The world is divided over the issue of fracking, a fact that is (at times painfully) apparent in the United Kingdom (UK) where I grew up.
Four separate countries make up the UK. Of them, England is the only nation that still allows hydraulic fracturing; Scotland, Wales and Northern Ireland (along with a host of other countries worldwide) have banned the controversial process.
Despite earthquakes linked to fracking in areas of the country where such things are virtually unheard of—plus waves of protests, controversy and opposition campaigns— the British government has so far refused to change its position.
However, a recent United Nations recommendation to the UK may signal the beginning of the end for fracking in England and, hopefully, around the world.
Until recently, the UN has appeared to have a complicated relationship with fracking. Several different UN bodies have made conflicting statements about the benefits of, and issues with, this means of energy production.
In early 2018, the UN Conference on Trade and Development released a report that, according to one of its authors, did “not [say fracking] is good or bad,” but rather that each project’s cost/benefit analysis was dependent on a number of context-specific factors.
The report cited positive aspects of fracking, calling it a useful “bridge fuel” for States aiming to move towards more environmentally-friendly renewable power sources, alongside it’s disadvantages. This argument is not viable since the environmental impact of hydraulic fracturing is even greater than that of conventional gas and oil exploitation.
Over the last few months, however, it seems the UN has been hardening its position against fracking, particularly given its negative climate change impacts in the context of the Paris Agreement, the intergovernmental treaty in which nations have committed to taking ambitious steps to keep global warming below 1.5 degrees centigrade with respect to pre-industrial levels.
Since October 2018, there have been 2 UN recommendations issued against fracking. In the UK, the government was urged to consider a complete and comprehensive ban on fracking; and in Argentina, the government was urged to reconsider the development of a large fracking project.
Although for its promoters fracking has led to a huge spike in oil and gas production around the world—perhaps most notably in the US—its use has come at great environmental cost, particularly with regards to air quality and water supply due to the amount of water used in the process and its consequent contamination.
Fracking releases large quantities of methane, a greenhouse gas whose global warming potential is 86 times greater than carbon dioxide over a 20-year period, according to the Intergovernmental Panel on Climate Change. In addition, the release of this gas can be hugely detrimental to the air quality surrounding fracking sites.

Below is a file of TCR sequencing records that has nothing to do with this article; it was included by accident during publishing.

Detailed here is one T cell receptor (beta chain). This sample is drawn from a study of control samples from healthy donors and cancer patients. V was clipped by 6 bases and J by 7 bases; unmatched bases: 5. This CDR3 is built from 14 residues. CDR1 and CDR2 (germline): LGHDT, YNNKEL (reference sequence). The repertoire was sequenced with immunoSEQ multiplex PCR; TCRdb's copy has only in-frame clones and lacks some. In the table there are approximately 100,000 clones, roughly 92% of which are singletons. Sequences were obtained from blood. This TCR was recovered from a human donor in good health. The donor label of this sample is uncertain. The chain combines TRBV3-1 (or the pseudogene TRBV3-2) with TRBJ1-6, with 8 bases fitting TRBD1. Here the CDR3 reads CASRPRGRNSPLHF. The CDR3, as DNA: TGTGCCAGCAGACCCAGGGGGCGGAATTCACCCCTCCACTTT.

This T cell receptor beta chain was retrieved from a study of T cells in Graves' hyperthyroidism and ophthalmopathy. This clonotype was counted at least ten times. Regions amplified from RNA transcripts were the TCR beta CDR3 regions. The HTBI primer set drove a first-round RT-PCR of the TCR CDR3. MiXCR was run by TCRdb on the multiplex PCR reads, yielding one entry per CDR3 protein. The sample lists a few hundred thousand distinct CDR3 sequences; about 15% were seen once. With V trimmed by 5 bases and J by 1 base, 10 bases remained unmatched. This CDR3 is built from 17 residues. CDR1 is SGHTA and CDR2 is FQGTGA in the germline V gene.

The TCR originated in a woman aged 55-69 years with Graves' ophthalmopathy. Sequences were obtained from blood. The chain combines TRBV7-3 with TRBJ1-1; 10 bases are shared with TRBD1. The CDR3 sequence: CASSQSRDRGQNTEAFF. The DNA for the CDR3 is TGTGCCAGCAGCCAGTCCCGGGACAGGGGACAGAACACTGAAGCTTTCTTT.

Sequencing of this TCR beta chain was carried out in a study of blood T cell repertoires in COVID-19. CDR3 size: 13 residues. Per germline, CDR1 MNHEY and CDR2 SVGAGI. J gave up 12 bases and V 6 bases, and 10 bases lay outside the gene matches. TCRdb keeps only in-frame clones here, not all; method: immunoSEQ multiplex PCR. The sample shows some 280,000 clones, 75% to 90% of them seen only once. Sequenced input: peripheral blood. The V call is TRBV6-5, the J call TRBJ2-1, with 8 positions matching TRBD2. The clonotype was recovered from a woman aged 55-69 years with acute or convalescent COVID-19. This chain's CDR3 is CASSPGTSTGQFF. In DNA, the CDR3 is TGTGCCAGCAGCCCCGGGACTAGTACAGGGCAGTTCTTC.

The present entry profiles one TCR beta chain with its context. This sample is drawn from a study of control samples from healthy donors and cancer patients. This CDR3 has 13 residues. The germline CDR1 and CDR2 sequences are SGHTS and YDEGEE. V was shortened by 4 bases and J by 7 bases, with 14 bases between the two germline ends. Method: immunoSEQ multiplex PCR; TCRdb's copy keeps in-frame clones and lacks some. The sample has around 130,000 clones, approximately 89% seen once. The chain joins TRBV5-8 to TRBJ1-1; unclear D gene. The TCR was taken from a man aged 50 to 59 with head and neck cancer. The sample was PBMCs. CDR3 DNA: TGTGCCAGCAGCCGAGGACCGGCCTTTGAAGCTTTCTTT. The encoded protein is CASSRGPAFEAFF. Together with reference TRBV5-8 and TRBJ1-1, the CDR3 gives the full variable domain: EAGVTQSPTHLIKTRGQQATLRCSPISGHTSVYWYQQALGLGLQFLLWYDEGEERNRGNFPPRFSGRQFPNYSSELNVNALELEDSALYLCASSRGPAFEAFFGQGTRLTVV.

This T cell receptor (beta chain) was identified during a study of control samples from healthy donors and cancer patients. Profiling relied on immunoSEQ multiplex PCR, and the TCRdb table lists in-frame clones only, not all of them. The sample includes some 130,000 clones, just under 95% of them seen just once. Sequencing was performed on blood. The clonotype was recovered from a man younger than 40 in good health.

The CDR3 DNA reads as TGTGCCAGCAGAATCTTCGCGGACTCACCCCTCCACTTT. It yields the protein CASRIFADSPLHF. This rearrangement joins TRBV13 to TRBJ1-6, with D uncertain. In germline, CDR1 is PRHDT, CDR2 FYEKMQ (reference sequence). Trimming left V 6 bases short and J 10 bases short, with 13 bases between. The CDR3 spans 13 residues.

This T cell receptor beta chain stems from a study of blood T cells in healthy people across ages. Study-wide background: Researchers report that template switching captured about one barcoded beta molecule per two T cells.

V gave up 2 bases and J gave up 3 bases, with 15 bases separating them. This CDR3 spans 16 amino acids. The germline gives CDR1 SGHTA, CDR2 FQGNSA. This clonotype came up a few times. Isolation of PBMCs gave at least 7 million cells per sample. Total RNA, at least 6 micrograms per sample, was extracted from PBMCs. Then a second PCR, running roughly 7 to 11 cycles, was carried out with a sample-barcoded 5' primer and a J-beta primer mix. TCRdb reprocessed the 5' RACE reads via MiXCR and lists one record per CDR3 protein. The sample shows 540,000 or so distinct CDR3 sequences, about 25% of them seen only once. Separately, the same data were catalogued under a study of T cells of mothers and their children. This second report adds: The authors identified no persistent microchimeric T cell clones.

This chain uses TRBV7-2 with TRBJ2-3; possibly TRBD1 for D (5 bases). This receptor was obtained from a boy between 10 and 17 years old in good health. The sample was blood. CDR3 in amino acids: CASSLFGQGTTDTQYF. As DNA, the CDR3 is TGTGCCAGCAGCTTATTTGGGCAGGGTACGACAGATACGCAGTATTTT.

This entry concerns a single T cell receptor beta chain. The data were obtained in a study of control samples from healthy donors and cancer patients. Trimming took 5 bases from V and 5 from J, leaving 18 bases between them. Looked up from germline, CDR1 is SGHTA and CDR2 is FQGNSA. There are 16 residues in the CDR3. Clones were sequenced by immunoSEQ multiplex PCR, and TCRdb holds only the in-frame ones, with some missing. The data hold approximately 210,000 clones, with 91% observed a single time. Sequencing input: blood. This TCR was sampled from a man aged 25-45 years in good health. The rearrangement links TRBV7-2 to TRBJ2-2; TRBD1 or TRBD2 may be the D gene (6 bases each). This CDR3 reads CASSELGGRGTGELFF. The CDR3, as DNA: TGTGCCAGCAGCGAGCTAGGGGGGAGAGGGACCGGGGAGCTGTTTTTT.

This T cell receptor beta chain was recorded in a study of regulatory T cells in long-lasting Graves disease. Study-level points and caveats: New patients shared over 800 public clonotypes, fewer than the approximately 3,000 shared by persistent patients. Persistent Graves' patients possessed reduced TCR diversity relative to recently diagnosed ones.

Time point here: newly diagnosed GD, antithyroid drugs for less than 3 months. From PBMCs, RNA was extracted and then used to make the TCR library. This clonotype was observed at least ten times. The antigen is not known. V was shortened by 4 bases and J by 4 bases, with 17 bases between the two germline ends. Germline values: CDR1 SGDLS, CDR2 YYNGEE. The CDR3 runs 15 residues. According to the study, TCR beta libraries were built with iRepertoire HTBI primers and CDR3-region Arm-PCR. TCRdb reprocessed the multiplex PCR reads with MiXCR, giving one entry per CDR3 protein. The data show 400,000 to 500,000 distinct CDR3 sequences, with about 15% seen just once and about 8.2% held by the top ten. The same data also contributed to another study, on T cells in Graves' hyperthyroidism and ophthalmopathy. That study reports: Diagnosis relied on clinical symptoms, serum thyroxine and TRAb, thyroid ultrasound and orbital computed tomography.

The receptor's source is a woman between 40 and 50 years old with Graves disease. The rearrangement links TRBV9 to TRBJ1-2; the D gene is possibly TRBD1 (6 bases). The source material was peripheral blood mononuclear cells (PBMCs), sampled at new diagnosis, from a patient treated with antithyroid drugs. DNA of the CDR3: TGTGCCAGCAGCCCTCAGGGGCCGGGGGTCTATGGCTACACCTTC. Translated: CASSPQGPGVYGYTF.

Fracking also leads to increased earthquake risks due to the high pressure used to fracture layers of shale rock and extract oil and gas from it.
In its recommendations to the UK and Argentina, the UN has clearly stressed the dangers of fracking.
The key reason behind its recommendation to Argentina to reconsider the fracking project was its effect on climate change, especially in light of the Paris Agreement, and “the negative impact [that the project would have] on global warming and on the enjoyment of economic and social rights by the world’s population and future generations.”
In its recommendation to the UK, it was noted that women in the UK are “disproportionately affected by the harmful effects of fracking, including exposure to hazardous and toxic chemicals, environmental pollution, and climate change.”
While operational in certain areas of the world, and being banned in others, fracking is advancing rapidly in Latin America.
In the face of increasing global energy demand, it is crucial that the region, and the international community as a whole, commits to developing only truly sustainable energy projects. Fracking is not one.
I believe the UN’s recent change in tone on fracking is a positive advance that should inspire both Argentina and the UK to react accordingly. From a personal point of view, I hope the UK heeds the growing evidence about the dangers of fracking and abandons the practice immediately.
For Latin America, and other regions facing fracking’s blind advance, there are many countries to hold up as examples of how to confront the controversial practice. That’s why AIDA recently published a report highlighting the arguments and mechanisms that have been used around the world to restrict fracking and avoid its negative impacts on people and the environment.
It is crucial that these impacts be properly considered as we take the ambitious steps needed to create an energy matrix that can solve the world’s energy needs without violating human rights, destroying our common goods, or worsening the catastrophic impacts of the climate crisis.